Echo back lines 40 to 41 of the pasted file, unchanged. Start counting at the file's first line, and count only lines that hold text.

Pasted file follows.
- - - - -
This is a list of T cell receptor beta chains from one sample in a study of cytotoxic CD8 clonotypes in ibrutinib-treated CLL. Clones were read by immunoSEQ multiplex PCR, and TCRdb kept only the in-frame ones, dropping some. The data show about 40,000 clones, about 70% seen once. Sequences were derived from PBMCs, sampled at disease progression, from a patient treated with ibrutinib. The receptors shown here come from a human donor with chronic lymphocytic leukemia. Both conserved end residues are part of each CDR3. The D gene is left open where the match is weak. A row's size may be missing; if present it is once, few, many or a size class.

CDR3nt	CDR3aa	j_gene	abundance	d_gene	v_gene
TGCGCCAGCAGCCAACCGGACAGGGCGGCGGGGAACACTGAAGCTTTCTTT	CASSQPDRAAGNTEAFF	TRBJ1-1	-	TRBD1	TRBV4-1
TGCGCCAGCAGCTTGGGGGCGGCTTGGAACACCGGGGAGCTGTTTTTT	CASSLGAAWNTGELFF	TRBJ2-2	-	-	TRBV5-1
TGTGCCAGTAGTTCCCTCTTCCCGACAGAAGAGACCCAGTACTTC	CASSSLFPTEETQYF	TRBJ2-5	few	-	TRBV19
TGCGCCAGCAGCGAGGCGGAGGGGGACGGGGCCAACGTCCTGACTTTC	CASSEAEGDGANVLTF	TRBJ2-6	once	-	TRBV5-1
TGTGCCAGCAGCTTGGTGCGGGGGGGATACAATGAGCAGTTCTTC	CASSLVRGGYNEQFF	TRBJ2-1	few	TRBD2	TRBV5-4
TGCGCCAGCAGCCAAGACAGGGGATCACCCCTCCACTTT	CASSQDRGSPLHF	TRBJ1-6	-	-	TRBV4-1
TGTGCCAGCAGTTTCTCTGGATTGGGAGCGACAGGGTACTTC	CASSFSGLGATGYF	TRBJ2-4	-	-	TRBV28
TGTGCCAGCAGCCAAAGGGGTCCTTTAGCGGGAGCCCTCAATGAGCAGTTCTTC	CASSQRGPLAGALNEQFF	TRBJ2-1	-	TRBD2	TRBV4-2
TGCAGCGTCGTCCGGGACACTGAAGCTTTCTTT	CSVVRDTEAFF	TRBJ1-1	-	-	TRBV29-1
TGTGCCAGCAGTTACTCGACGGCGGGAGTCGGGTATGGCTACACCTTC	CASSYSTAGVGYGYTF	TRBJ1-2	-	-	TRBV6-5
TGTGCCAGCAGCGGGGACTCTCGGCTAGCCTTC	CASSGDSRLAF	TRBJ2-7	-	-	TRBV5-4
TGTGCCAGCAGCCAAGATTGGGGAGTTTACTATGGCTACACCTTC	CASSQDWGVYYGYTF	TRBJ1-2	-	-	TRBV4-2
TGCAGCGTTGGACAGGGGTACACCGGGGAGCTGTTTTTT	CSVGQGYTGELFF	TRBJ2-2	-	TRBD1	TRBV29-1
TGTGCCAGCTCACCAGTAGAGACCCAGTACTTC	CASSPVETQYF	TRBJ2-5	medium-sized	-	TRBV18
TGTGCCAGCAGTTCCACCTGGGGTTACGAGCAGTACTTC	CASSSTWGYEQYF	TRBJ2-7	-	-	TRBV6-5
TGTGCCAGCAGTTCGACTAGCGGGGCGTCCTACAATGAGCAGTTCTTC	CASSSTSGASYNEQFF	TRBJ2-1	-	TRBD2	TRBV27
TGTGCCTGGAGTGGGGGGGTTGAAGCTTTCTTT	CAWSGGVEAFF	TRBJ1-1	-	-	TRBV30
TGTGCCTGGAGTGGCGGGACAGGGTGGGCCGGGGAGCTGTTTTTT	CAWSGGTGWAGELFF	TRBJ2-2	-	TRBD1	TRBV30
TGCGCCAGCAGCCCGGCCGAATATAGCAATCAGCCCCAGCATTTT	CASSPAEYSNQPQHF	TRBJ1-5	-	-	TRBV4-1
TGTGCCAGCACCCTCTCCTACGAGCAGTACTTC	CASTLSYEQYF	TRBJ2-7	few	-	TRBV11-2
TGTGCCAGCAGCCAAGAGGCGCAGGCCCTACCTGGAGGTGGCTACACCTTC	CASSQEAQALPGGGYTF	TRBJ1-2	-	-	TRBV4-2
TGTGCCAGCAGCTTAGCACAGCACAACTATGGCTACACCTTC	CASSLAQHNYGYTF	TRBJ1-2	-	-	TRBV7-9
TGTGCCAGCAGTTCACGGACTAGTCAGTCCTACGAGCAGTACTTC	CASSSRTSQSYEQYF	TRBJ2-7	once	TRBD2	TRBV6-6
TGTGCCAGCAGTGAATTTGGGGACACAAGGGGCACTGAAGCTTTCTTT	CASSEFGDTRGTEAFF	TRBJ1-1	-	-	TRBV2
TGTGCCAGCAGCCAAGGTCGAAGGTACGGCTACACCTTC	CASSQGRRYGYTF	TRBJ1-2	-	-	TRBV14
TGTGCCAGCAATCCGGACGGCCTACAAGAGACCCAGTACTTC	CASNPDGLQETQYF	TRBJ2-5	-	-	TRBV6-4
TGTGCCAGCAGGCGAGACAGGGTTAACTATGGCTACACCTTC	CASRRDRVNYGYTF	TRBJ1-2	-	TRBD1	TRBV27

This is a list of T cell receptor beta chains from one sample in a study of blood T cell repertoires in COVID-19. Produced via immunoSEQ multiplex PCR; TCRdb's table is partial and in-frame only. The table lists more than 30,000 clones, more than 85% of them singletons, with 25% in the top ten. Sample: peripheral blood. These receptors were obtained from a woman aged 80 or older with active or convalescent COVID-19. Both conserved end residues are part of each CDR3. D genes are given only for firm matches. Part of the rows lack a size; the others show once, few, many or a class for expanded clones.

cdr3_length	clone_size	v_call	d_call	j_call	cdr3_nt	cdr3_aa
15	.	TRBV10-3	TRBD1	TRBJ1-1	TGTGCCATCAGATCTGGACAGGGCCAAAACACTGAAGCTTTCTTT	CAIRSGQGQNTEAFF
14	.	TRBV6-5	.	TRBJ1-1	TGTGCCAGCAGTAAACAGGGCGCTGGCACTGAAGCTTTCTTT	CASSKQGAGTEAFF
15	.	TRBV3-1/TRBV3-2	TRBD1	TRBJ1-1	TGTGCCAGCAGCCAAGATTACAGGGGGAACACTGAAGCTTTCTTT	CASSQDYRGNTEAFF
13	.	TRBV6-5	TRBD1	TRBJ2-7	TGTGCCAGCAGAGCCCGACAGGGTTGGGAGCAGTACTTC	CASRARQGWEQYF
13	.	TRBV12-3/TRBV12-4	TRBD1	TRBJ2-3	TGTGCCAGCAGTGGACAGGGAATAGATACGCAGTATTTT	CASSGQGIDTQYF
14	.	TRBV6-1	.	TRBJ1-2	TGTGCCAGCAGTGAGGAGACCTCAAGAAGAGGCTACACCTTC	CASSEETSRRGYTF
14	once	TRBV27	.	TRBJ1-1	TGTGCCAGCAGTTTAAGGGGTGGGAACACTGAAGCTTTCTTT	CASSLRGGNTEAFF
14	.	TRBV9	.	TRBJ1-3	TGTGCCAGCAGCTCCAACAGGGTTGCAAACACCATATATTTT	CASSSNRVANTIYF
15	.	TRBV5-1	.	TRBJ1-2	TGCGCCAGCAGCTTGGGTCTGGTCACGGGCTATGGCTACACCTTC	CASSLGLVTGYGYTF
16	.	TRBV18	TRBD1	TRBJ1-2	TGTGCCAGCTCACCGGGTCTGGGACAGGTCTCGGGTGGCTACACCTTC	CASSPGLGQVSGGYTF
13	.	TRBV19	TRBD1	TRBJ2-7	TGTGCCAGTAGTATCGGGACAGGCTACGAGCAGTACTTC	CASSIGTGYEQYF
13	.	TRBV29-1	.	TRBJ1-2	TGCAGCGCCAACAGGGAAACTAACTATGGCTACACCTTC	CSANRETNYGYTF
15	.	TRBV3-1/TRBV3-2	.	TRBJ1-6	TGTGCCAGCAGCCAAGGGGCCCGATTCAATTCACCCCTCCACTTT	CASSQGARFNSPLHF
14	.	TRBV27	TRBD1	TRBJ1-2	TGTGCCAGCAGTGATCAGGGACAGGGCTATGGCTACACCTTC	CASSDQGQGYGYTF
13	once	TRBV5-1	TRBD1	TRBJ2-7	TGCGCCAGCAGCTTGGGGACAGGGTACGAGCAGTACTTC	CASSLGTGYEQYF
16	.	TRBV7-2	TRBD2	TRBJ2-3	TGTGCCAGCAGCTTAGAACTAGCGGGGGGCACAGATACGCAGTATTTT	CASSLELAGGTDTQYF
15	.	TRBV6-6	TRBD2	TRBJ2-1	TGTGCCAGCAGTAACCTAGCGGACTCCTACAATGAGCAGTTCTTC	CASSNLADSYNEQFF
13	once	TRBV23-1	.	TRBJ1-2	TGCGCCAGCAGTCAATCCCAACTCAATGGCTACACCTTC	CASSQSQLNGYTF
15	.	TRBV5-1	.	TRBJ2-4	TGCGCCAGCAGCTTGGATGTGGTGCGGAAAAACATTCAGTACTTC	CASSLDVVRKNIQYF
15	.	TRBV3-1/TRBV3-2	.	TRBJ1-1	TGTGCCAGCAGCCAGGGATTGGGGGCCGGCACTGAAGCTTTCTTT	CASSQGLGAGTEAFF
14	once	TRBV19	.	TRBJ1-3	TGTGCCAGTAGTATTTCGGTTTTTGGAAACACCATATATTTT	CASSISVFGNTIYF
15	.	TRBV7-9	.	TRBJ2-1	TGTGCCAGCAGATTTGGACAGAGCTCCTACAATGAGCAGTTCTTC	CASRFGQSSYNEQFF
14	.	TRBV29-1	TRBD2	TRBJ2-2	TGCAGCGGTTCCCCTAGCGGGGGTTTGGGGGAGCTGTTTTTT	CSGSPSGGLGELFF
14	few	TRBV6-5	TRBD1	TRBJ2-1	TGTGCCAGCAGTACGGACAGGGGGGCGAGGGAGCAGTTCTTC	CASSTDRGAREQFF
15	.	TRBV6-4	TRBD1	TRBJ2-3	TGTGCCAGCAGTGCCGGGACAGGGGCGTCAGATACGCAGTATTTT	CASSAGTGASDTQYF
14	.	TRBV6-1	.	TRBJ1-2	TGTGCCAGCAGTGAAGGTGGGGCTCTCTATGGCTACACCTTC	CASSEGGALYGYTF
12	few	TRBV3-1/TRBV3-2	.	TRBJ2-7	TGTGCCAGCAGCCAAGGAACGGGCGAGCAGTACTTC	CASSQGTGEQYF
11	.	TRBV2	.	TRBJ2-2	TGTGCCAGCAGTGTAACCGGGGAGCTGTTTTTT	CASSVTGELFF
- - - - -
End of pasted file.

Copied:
15	.	TRBV5-1	.	TRBJ1-2	TGCGCCAGCAGCTTGGGTCTGGTCACGGGCTATGGCTACACCTTC	CASSLGLVTGYGYTF
16	.	TRBV18	TRBD1	TRBJ1-2	TGTGCCAGCTCACCGGGTCTGGGACAGGTCTCGGGTGGCTACACCTTC	CASSPGLGQVSGGYTF